Ahead of the Tokyo 2020 Olympics, the Japanese city of Kamo spent $640,000 on horizontal bars, gymnastic mats and other upgrades to training facilities for 42 Russian gymnasts and coaches who now won’t be coming.
The team scrapped plans for pre-Olympics training in Japan because of the resurgent Covid-19 pandemic, local officials said. Officials in the northwestern city of 25,000 say they regret the lost opportunity to host the team, even more than the money spent.
The Games, now less than eight weeks away after being delayed by a year, have been upended by COVID-19. Foreign spectators will not be allowed, and more than 100 municipalities have cancelled plans to host overseas teams.
“Local kids who could be future star gymnasts were disappointed to miss the opportunity to meet the Russian gymnasts,” Kamo official Hirokazu Suzuki told Reuters.
Although there is little Olympic buzz in host city Tokyo, which is under a state of emergency because of the pandemic, in smaller places like Kamo, which had been planning the camp since 2019, the disappointment is perhaps more palpable.
Most of the cancellations so far have been in the 500 or so municipalities involved in the Olympics “host town” programme, in which foreign teams base their pre-Games training in Japanese facilities.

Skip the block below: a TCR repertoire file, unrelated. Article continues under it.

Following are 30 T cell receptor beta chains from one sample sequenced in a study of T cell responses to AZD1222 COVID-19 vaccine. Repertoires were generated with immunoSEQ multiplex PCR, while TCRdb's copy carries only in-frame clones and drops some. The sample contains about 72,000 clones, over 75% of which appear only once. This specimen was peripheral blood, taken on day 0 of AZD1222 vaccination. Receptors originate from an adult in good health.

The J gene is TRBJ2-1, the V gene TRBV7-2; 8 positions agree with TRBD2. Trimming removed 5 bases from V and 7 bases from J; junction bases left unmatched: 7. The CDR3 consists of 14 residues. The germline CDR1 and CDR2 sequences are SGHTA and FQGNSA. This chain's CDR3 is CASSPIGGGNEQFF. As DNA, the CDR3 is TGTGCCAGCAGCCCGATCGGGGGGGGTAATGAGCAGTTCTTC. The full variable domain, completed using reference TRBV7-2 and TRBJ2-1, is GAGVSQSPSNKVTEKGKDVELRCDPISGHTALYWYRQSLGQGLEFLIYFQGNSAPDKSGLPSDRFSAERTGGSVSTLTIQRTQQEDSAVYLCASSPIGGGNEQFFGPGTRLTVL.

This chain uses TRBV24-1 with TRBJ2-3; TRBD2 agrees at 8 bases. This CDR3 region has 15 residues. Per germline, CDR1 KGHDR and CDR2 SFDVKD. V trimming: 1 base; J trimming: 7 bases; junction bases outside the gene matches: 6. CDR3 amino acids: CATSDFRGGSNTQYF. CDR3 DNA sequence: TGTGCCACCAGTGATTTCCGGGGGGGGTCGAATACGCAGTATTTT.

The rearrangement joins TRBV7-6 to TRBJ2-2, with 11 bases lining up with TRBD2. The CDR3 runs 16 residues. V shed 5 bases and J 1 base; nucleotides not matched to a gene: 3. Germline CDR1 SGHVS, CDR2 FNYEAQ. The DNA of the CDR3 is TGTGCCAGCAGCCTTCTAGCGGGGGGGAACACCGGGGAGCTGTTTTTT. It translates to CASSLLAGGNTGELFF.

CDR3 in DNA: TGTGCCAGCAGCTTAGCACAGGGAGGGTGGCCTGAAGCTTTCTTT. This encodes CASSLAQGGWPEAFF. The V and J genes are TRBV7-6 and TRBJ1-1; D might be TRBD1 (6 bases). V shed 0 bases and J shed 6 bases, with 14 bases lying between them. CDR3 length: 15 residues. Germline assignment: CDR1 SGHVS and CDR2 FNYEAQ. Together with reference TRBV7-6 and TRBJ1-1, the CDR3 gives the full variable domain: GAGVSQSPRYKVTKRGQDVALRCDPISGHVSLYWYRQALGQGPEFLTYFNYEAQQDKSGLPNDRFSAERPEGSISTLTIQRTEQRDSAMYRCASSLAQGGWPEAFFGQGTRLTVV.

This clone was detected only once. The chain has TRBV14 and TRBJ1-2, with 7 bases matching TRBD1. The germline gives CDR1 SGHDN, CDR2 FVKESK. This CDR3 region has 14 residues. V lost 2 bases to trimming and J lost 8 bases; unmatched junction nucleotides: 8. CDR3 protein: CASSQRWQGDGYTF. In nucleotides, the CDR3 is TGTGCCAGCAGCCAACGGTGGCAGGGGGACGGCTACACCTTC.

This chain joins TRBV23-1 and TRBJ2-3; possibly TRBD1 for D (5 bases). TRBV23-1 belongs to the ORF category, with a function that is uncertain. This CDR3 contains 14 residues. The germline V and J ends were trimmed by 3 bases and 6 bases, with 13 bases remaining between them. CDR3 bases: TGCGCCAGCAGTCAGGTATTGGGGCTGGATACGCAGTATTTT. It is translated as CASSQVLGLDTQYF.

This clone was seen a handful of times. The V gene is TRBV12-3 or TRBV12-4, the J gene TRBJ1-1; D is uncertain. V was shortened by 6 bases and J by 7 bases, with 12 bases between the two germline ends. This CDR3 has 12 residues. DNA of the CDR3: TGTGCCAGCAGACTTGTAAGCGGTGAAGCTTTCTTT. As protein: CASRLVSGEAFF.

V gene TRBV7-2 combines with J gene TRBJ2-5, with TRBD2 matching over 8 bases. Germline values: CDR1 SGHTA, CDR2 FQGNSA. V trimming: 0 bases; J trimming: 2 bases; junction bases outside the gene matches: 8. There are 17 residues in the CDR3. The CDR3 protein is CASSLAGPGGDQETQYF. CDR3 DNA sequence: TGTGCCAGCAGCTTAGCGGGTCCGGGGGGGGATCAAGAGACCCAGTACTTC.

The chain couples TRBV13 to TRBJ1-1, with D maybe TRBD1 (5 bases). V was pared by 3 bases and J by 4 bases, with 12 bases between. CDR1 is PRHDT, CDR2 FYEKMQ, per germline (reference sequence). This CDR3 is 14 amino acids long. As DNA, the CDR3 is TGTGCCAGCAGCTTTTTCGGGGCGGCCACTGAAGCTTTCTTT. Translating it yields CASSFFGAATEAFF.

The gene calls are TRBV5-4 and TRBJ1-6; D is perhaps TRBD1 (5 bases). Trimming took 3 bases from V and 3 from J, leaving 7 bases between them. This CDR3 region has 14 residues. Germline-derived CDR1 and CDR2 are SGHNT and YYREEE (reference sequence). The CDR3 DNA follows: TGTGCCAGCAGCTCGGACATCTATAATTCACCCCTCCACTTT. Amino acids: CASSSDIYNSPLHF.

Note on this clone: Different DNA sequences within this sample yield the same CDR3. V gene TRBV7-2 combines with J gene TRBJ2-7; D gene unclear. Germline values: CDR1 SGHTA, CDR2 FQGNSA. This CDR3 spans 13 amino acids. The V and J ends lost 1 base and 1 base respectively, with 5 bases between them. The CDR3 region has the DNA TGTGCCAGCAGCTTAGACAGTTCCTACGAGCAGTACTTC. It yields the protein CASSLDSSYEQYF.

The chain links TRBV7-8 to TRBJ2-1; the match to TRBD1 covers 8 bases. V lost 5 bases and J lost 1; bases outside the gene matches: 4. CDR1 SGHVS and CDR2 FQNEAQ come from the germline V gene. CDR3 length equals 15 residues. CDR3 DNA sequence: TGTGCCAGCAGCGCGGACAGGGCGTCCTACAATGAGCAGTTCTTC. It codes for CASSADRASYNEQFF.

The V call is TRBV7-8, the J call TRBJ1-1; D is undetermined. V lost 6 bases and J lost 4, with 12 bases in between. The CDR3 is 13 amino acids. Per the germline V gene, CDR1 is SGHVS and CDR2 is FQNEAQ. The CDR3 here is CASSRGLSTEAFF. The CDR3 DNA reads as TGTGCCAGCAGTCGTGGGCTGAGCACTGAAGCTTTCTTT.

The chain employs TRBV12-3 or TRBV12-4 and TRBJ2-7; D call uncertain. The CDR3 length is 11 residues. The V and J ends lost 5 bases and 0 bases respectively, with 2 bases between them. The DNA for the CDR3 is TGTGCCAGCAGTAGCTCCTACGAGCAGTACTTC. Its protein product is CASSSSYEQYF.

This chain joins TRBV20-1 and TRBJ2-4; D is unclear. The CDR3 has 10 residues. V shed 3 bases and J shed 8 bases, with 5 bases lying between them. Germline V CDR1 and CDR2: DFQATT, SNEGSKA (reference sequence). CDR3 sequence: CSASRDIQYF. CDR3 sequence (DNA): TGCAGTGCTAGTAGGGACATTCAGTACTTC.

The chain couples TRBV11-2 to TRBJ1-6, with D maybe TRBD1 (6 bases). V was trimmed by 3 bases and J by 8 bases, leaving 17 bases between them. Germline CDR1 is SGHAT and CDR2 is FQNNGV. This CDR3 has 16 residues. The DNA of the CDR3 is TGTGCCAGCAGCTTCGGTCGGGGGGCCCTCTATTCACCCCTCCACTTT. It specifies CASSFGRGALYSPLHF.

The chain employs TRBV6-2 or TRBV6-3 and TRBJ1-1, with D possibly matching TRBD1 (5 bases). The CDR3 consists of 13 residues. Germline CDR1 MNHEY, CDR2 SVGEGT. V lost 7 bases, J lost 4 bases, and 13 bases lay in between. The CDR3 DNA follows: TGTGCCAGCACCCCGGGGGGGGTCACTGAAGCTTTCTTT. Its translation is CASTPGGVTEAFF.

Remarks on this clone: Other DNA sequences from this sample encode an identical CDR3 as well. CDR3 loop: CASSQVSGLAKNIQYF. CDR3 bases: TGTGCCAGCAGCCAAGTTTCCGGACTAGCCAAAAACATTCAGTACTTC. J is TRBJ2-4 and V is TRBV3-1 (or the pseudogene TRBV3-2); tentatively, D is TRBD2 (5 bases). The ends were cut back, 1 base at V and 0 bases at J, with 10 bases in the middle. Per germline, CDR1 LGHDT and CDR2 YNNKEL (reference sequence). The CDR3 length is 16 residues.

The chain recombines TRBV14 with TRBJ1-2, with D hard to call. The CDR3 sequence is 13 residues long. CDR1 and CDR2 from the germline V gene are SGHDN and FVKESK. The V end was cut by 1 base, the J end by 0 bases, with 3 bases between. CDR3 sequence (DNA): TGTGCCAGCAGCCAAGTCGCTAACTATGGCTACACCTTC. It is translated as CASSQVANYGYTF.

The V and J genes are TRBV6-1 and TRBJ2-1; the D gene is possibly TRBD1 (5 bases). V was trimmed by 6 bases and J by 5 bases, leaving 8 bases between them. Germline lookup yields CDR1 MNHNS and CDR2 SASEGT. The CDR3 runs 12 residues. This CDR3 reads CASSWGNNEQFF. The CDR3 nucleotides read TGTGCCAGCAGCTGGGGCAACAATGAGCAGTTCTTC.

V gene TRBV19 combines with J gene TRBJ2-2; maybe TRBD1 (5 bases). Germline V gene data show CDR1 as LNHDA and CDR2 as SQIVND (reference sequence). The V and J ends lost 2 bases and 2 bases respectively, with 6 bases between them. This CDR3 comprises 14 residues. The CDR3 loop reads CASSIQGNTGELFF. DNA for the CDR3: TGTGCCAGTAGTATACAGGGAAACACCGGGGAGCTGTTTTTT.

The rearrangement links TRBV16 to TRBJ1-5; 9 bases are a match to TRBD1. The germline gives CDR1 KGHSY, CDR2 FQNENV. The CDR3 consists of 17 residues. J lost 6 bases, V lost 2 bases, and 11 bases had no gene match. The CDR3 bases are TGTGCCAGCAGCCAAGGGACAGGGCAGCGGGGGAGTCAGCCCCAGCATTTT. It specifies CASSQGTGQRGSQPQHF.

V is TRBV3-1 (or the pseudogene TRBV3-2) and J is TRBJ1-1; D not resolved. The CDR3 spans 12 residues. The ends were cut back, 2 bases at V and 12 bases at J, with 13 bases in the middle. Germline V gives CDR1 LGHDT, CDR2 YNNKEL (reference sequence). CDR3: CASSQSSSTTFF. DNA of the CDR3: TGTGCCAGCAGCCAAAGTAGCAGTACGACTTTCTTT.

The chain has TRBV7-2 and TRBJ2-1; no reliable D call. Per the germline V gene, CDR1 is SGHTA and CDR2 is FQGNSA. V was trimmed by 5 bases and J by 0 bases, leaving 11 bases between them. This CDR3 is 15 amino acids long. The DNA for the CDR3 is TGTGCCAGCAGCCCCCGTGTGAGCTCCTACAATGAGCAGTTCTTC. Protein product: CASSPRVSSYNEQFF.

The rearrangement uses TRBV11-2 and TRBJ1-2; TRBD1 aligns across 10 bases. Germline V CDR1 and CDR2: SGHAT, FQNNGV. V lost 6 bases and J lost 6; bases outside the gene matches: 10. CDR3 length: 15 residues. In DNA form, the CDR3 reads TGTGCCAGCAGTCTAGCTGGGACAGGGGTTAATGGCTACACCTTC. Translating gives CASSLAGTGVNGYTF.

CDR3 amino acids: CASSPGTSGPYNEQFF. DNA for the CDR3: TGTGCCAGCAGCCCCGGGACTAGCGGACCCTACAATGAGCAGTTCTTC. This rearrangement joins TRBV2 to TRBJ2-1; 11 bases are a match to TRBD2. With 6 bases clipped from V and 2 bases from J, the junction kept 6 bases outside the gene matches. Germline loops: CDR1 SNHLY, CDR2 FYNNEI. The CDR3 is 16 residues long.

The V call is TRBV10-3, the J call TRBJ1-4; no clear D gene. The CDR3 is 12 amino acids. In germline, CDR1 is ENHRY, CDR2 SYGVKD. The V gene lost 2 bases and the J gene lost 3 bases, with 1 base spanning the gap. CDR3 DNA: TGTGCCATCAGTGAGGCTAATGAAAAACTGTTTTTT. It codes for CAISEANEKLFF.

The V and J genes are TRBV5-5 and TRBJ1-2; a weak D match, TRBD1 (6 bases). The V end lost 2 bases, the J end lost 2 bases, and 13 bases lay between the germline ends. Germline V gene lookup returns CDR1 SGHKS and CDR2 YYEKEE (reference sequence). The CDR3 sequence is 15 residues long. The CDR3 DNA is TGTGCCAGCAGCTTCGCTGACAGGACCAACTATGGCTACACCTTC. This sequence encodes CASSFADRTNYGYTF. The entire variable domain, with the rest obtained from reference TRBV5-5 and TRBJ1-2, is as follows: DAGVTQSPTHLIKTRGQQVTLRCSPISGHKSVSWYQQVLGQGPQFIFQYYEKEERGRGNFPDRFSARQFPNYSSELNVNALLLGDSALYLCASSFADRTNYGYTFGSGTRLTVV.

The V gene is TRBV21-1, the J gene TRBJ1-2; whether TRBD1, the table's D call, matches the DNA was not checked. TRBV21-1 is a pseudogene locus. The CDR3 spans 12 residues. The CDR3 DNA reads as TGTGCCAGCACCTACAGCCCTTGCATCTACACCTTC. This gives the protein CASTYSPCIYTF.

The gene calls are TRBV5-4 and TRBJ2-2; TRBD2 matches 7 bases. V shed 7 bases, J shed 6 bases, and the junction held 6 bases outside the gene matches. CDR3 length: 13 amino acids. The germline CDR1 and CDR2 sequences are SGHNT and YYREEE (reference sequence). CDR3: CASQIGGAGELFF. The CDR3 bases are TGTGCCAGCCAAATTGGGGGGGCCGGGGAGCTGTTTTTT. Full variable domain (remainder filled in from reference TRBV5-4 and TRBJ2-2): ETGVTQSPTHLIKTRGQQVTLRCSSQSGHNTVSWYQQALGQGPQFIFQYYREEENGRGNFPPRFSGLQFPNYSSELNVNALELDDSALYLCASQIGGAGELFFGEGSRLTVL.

In some cases, such as Australia’s judo team, the teams pulled out over safety concerns. In others, such as a delegation from Cuba set to stay in Higashimatsuyama city north of Tokyo, the municipalities decided not to host.
Organisers say the Games will be held safely. Several opinion polls have shown most Japanese people want the event to be cancelled or postponed again.
The national government earmarked 13 billion yen for municipalities to host training camps while imposing coronavirus measures, officials said.
Municipalities apart from Tokyo were expected to see a boost of about $110 billion through 2030 from the Games, the Tokyo Metropolitan Government said in a March 2017 estimate.
“Training camps will give a huge impulse to the economies of towns and cities where they are held, but that is being lost,” said Katsuhiro Miyamoto, an emeritus professor of economics at Kansai University who studies the economic impact of the Olympics.
Officials in Narita, east of Tokyo, were caught by surprise when the United States’ track and field team informed them it had decided to pull out of planned a training camp.